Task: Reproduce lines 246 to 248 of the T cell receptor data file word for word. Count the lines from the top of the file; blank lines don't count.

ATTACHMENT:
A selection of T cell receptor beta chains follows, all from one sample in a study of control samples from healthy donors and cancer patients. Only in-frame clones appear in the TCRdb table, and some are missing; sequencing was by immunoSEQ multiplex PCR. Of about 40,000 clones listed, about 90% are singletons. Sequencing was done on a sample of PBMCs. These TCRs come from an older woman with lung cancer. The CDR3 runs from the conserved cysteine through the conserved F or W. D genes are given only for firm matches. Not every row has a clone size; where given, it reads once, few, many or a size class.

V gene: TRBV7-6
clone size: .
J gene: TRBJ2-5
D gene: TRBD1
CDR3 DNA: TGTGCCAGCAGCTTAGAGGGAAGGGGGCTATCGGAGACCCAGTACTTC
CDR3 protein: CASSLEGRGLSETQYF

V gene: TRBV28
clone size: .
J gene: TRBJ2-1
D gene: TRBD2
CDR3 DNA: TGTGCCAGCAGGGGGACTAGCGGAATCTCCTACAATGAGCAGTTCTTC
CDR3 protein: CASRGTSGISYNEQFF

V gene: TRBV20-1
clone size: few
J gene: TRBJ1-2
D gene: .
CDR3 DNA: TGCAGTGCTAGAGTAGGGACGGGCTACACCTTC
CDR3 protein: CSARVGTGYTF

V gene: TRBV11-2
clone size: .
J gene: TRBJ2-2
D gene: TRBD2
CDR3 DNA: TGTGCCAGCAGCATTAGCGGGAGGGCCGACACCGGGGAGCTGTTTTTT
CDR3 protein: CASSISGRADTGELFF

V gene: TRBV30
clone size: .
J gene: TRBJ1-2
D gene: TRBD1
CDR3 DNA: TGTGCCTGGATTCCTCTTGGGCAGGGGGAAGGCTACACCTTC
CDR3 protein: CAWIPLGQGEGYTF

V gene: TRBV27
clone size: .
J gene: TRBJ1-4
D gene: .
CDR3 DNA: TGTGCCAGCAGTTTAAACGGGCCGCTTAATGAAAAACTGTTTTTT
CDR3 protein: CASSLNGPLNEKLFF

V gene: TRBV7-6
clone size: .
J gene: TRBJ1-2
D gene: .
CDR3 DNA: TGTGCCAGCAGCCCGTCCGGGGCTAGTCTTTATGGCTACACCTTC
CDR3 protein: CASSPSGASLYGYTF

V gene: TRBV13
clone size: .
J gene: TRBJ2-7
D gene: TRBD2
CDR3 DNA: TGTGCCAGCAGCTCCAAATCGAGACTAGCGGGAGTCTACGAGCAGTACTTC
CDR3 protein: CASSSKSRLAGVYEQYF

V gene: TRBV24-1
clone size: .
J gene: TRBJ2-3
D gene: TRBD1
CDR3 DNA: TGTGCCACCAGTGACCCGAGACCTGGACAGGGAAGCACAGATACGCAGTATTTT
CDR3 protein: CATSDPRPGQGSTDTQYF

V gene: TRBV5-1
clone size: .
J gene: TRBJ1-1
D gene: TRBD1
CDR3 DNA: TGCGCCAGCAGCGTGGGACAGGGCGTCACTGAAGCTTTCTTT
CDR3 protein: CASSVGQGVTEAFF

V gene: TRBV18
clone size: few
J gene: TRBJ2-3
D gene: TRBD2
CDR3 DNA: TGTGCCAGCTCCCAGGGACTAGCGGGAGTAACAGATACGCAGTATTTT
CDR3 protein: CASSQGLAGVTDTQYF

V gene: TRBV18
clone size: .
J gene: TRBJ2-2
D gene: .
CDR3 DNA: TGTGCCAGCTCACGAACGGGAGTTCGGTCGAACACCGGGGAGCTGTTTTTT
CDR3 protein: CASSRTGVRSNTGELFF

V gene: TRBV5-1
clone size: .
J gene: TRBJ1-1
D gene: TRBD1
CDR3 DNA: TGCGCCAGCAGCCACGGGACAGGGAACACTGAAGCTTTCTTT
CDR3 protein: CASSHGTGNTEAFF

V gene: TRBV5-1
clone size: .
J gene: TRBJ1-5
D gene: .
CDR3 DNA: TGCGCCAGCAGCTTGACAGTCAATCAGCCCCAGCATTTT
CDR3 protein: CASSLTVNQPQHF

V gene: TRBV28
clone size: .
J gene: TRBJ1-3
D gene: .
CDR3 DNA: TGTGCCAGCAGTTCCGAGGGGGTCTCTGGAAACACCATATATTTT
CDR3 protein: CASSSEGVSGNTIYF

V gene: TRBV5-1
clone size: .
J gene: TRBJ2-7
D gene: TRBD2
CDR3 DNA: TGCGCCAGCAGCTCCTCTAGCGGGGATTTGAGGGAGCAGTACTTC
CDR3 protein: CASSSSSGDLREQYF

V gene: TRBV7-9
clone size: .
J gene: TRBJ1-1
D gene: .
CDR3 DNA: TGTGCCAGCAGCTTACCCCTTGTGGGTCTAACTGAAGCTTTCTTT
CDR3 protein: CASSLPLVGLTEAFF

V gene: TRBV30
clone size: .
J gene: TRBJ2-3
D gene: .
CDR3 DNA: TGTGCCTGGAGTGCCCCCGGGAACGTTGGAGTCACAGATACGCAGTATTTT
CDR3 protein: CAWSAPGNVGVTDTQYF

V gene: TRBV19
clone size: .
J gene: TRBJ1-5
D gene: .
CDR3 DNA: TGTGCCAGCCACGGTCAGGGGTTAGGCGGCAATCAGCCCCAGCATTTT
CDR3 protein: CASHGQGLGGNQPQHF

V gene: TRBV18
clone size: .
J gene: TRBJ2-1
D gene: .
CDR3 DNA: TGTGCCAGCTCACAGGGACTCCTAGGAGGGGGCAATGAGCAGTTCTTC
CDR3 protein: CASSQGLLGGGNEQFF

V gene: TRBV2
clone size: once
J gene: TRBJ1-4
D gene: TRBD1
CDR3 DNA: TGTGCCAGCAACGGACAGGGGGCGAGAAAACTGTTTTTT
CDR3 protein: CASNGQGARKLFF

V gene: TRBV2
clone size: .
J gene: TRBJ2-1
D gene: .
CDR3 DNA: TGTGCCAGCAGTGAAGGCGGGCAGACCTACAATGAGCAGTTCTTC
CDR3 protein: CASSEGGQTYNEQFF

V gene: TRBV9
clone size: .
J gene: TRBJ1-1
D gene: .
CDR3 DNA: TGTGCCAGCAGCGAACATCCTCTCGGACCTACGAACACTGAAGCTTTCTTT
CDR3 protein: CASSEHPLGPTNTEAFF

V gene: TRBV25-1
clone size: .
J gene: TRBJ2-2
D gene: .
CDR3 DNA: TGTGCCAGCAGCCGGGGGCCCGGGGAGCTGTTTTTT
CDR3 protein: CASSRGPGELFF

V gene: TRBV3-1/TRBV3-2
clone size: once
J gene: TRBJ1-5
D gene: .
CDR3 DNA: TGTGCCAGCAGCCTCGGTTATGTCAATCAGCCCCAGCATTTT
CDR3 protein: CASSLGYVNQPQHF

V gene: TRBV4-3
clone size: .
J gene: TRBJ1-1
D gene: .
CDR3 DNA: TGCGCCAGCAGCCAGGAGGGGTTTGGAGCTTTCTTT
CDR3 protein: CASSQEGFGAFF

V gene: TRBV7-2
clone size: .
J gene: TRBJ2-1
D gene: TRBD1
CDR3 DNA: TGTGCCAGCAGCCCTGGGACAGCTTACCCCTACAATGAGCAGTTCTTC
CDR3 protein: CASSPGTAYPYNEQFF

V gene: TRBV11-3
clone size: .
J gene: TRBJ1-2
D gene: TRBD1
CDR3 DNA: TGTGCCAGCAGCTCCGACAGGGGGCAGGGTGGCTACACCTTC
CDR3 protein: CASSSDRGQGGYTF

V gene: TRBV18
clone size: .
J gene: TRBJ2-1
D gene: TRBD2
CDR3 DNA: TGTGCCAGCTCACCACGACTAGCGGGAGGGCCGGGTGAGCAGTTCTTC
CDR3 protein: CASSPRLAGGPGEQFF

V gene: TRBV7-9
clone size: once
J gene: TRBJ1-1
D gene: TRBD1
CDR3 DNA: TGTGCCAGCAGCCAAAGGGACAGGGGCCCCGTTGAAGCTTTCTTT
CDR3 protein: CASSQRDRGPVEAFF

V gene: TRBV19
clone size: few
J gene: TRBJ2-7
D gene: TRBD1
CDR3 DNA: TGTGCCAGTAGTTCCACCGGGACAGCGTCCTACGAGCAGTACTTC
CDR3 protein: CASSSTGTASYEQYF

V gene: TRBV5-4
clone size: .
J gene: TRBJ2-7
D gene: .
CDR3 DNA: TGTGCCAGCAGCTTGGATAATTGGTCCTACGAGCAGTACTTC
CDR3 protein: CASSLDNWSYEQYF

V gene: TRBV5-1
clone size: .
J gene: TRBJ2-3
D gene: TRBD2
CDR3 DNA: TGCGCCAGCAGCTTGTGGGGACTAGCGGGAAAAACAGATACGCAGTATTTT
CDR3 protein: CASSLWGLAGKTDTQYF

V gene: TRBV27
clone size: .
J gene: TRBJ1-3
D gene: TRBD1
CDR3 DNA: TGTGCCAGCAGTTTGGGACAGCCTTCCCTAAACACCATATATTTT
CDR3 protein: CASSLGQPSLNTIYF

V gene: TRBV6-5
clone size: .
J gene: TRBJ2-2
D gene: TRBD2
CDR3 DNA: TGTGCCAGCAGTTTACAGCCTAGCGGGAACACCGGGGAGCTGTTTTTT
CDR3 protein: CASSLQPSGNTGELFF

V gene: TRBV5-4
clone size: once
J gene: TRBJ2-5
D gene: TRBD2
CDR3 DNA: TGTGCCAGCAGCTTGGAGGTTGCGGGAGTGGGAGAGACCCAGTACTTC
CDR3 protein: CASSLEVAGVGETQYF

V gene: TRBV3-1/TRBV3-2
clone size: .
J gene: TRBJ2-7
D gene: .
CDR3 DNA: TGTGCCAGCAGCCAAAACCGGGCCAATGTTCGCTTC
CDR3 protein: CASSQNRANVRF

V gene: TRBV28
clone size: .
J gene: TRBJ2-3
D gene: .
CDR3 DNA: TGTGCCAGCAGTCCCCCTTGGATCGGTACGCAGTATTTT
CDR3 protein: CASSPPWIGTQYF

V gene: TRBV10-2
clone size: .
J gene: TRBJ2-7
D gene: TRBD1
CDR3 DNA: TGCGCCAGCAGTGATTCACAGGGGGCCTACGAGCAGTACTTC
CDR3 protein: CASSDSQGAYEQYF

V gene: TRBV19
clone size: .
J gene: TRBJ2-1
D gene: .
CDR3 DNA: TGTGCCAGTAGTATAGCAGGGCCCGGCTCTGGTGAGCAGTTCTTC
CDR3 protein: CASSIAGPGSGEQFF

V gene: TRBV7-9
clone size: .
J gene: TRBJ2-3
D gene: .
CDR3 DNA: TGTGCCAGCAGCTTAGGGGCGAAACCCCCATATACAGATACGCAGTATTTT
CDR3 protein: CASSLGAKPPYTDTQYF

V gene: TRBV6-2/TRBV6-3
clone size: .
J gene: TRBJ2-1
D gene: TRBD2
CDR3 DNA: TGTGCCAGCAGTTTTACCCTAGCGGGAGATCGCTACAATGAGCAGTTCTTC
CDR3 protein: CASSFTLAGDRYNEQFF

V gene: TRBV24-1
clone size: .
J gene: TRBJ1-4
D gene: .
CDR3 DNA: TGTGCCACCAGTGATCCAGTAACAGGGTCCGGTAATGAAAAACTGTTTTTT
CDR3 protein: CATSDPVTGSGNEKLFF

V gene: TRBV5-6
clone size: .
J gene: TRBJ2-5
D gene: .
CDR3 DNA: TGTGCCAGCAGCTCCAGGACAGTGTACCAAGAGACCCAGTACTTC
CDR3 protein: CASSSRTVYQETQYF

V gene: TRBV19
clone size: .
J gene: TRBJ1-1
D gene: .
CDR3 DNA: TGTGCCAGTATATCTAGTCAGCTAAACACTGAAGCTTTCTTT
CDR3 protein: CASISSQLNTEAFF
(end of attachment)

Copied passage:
CDR3 DNA: TGTGCCAGCAGCTTAGGGGCGAAACCCCCATATACAGATACGCAGTATTTT
CDR3 protein: CASSLGAKPPYTDTQYF

V gene: TRBV6-2/TRBV6-3